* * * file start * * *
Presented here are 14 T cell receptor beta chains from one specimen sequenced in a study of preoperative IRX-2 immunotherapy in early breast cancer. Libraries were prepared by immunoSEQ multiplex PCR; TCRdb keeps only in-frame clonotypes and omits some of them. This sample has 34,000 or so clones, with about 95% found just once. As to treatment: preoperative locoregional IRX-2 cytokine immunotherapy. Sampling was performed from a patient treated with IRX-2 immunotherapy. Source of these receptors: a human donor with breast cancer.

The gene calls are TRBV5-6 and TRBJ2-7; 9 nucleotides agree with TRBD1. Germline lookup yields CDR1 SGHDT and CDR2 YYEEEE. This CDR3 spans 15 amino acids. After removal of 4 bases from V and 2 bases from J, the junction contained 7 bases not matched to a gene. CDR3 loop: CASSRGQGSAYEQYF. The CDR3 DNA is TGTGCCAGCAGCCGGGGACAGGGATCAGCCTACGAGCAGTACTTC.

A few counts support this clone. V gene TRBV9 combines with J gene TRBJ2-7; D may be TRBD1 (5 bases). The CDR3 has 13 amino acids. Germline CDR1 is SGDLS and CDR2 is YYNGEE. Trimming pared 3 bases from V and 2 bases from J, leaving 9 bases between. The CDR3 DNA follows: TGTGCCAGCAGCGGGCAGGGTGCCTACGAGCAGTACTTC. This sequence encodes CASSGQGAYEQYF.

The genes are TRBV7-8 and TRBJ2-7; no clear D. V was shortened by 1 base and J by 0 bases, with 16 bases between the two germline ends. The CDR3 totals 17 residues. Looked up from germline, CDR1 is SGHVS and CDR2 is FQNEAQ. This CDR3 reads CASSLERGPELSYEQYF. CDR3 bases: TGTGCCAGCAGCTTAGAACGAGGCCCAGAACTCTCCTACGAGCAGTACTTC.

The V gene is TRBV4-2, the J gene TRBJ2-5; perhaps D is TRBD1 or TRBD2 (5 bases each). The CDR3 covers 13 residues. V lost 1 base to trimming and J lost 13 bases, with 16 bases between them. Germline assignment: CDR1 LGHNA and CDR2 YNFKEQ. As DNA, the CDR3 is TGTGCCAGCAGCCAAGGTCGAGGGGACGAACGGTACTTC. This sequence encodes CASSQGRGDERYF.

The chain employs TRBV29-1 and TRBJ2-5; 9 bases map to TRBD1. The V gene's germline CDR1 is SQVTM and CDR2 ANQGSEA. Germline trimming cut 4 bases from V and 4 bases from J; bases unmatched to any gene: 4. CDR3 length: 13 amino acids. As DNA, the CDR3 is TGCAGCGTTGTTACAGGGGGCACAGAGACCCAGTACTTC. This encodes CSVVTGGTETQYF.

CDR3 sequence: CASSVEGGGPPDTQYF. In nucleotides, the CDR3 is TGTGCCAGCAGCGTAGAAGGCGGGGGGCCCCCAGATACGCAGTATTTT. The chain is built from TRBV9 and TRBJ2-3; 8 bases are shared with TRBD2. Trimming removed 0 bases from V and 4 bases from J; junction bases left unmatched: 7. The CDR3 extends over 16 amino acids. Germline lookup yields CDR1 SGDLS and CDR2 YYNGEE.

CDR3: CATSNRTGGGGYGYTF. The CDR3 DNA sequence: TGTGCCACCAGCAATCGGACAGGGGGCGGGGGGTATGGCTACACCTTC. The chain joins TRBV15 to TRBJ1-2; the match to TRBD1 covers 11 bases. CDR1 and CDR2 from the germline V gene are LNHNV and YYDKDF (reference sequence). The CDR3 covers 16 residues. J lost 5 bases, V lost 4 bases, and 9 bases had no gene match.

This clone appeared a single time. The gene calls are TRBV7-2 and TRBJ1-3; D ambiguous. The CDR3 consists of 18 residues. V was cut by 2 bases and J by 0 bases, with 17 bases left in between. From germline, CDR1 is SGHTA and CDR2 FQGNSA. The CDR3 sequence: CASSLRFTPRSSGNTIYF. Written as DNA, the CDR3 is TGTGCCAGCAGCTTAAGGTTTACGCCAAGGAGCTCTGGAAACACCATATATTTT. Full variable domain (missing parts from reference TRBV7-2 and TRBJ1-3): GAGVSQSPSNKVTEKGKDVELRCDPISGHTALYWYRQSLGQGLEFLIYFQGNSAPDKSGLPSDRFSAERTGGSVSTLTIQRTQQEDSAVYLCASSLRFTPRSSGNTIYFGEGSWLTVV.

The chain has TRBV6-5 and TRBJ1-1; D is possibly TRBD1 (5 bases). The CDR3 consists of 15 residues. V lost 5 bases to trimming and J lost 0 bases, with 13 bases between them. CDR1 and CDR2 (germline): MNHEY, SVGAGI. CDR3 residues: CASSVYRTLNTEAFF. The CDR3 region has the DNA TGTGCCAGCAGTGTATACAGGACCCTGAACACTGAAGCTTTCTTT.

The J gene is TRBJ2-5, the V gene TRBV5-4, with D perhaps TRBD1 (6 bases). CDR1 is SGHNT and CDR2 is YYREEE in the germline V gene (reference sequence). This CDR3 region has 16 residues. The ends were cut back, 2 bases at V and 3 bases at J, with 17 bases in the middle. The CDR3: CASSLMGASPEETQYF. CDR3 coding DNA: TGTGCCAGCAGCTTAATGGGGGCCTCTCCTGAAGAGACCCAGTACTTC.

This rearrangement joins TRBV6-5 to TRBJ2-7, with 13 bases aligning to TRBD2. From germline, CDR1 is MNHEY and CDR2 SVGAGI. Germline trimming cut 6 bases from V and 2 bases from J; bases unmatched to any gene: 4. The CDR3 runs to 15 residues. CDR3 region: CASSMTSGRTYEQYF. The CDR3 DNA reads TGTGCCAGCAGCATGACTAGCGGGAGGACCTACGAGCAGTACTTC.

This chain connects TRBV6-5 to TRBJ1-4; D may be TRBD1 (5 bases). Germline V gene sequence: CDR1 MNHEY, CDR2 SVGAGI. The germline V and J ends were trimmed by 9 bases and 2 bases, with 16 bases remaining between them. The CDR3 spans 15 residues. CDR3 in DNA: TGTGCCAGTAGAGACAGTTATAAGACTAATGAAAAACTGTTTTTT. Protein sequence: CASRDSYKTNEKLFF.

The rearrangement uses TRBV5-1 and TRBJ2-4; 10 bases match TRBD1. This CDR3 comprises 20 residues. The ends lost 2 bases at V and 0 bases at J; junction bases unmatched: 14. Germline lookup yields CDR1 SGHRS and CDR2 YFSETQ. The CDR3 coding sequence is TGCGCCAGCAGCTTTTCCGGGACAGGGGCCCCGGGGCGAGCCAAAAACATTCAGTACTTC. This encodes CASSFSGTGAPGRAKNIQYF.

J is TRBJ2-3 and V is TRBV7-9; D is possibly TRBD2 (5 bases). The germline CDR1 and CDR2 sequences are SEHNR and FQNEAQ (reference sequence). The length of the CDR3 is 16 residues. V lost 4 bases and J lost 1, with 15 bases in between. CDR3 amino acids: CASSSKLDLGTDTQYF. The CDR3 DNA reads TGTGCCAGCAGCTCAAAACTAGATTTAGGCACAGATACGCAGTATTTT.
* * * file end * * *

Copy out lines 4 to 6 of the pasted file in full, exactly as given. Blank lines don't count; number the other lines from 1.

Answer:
The genes are TRBV7-8 and TRBJ2-7; no clear D. V was shortened by 1 base and J by 0 bases, with 16 bases between the two germline ends. The CDR3 totals 17 residues. Looked up from germline, CDR1 is SGHVS and CDR2 is FQNEAQ. This CDR3 reads CASSLERGPELSYEQYF. CDR3 bases: TGTGCCAGCAGCTTAGAACGAGGCCCAGAACTCTCCTACGAGCAGTACTTC.

The V gene is TRBV4-2, the J gene TRBJ2-5; perhaps D is TRBD1 or TRBD2 (5 bases each). The CDR3 covers 13 residues. V lost 1 base to trimming and J lost 13 bases, with 16 bases between them. Germline assignment: CDR1 LGHNA and CDR2 YNFKEQ. As DNA, the CDR3 is TGTGCCAGCAGCCAAGGTCGAGGGGACGAACGGTACTTC. This sequence encodes CASSQGRGDERYF.

The chain employs TRBV29-1 and TRBJ2-5; 9 bases map to TRBD1. The V gene's germline CDR1 is SQVTM and CDR2 ANQGSEA. Germline trimming cut 4 bases from V and 4 bases from J; bases unmatched to any gene: 4. CDR3 length: 13 amino acids. As DNA, the CDR3 is TGCAGCGTTGTTACAGGGGGCACAGAGACCCAGTACTTC. This encodes CSVVTGGTETQYF.